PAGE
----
Dog owners urged to help reduce risk of attacks

Responsible dog ownership will be highlighted as Sunshine Coast Council launches its annual inspection program.

The program relates to dogs that are “regulated’’ under the State legislation.

The annual audit of properties where a regulated dog is kept, ensures animal owners are doing the right thing by their community to reduce potential risks.

Officers will audit premises where regulated dogs are being kept to ensure they are being kept in line with the applicable conditions. These relate to containment, tags, signage, registration, collars and microchips.

Service Excellence Portfolio Councillor Winston Johnston said the compliance audits ensured council was doing what it could to keep the community safe.

“There are risks associated with regulated dogs, but we want the community to have peace in knowing we’re working to ensure these dogs are being properly contained and looked after,” Cr Johnston said.

“Owning any dog comes with serious responsibilities and that is increased for owners of regulated dogs.”

Under the Animal Management (Cats and Dogs) Act 2008, there are three regulated dog categories – declared dangerous, declared menacing and restricted.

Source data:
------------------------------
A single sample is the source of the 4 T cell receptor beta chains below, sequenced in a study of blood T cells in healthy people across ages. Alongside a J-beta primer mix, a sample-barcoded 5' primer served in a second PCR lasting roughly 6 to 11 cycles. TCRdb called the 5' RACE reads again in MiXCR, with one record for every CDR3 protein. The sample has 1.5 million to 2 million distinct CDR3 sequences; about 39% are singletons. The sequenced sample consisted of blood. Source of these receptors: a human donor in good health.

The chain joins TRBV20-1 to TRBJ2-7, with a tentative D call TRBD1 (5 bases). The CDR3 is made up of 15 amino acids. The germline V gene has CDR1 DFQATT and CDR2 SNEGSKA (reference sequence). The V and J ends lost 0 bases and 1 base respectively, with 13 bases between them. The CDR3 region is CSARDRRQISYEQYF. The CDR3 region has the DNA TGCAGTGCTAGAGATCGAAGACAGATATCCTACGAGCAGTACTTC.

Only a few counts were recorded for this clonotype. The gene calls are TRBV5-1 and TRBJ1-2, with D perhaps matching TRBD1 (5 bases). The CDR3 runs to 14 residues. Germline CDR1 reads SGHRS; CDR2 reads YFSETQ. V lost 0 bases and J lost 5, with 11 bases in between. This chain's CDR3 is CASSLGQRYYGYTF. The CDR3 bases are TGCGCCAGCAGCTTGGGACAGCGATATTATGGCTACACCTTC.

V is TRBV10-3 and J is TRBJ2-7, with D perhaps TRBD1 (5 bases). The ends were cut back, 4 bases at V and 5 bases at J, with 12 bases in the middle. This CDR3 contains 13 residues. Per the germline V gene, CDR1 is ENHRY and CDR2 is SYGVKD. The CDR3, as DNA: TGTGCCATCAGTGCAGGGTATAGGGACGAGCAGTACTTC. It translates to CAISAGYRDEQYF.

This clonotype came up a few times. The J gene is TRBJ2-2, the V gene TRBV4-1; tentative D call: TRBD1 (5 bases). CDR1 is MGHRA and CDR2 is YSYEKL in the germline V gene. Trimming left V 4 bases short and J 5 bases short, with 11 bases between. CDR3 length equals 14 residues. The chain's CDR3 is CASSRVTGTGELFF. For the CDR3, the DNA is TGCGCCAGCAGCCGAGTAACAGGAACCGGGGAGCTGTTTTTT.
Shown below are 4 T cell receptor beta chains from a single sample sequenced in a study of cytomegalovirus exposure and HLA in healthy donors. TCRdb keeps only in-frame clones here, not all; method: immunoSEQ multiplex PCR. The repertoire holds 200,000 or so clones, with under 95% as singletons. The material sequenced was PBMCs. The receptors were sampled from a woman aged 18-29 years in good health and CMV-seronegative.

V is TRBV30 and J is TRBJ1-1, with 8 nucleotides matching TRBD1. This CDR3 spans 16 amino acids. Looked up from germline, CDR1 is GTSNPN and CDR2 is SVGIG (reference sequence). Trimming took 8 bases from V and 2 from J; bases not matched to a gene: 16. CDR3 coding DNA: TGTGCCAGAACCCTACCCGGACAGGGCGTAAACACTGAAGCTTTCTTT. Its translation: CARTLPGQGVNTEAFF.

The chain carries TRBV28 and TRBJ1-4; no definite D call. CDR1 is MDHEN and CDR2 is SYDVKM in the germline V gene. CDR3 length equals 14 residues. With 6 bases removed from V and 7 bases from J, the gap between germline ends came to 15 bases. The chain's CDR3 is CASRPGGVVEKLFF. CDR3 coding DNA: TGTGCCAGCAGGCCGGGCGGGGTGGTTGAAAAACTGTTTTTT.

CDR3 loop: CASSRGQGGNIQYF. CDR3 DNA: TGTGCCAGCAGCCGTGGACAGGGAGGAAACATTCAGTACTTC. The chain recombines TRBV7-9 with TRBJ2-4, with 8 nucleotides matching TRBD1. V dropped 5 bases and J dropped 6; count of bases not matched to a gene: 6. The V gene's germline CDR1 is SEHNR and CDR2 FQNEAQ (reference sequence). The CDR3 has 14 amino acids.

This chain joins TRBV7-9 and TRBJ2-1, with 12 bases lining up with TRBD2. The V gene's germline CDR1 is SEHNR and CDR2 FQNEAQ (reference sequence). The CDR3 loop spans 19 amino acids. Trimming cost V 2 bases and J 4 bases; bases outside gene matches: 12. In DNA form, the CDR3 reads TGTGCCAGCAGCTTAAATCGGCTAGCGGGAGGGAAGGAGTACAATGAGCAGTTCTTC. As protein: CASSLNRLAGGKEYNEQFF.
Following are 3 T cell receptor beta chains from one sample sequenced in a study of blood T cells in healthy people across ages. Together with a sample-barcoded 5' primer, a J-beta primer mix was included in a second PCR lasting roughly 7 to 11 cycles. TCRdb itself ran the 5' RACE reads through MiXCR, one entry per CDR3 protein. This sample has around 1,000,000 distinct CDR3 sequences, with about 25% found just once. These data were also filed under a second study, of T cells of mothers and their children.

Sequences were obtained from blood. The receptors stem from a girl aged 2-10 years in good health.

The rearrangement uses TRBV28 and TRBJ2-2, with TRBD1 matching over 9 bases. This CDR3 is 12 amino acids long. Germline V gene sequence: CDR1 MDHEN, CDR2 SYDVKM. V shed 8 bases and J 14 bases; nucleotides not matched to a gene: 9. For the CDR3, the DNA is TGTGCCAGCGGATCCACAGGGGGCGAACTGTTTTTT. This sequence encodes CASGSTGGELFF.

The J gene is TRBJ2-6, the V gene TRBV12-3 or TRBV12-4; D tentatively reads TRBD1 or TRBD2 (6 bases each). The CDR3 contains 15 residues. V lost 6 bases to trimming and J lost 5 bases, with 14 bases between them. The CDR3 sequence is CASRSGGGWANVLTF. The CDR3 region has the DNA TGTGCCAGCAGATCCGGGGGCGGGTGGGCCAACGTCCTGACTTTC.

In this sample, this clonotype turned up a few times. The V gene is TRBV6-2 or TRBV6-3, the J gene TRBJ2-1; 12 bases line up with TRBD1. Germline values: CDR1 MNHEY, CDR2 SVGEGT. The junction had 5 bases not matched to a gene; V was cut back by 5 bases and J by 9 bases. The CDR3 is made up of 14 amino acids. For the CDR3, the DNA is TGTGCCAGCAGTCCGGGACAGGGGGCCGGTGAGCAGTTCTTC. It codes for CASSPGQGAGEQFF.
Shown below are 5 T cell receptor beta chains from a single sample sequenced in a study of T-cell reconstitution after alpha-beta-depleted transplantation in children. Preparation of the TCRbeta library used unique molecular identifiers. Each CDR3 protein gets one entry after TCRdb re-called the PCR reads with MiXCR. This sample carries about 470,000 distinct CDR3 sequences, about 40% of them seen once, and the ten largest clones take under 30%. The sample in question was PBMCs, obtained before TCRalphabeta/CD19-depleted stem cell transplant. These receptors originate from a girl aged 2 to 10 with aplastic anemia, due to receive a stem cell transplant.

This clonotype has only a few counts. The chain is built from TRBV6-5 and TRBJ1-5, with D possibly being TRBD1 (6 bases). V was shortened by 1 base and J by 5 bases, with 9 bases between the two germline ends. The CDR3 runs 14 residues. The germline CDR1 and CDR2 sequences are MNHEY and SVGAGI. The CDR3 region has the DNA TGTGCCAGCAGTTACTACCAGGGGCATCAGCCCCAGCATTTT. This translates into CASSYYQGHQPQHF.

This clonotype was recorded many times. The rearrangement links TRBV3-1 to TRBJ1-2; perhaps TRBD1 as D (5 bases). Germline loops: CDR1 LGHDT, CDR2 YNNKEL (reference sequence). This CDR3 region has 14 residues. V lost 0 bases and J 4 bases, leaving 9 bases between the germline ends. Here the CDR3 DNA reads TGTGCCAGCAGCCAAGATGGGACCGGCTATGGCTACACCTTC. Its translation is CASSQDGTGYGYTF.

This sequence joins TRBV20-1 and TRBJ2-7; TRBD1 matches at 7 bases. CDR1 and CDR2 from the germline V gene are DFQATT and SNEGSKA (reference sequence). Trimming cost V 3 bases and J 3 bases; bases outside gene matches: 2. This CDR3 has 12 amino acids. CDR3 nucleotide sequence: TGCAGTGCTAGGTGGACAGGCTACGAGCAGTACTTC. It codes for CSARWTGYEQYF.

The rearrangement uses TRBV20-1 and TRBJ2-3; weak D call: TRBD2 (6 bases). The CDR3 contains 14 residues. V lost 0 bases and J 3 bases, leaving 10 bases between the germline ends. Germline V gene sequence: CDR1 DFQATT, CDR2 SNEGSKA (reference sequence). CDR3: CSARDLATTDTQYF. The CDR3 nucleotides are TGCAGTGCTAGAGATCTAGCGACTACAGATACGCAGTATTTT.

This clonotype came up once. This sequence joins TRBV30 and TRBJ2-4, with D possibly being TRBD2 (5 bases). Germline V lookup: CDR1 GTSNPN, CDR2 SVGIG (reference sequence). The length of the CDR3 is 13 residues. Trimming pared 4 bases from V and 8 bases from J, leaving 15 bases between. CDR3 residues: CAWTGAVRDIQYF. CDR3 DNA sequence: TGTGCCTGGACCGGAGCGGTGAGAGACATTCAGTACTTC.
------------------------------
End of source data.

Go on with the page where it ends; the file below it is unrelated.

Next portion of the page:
During annual regulated dog inspection programs, council’s Response Services team focuses on working with dog owners to ensure they meet the requirements of keeping a regulated dog.

This includes improving advice and recommendations around creating child proof fences and repairing old containments where there are signs of wear and tear.

Council is committed to promoting community safety and educating the community on how to be a responsible pet owner through various education programs.

The next 12 month program was approved by council at the October Ordinary Meeting (October 27) and is due to start on November 14.

The Animal Management (Cats and Dogs) Act 2008 requires local governments to manage regulated dogs within their boundaries.

Regulated dog facts:


A dangerous dog declaration may be made for a dog if the dog:

  • has seriously attacked someone, or another animal
  • has acted in a way that causes fear to someone, or another animal
  • may – in the opinion of an authorised person – seriously attack someone, or another animal, or
  • may act in a way that causes fear to someone, or another animal.


A menacing dog declaration may be made for a dog if it behaved in a way defined as ‘dangerous’, except that the attack was not serious.


The following breeds of dogs are restricted:

  • American Pit Bull Terriers
  • Dogo Argentino
  • Fila Brasileiro
  • Japanese Tosa.

Note: A restricted breed requires a restricted dog permit from council.

For more information on the conditions for keeping a regulated dog, visit council’s website:



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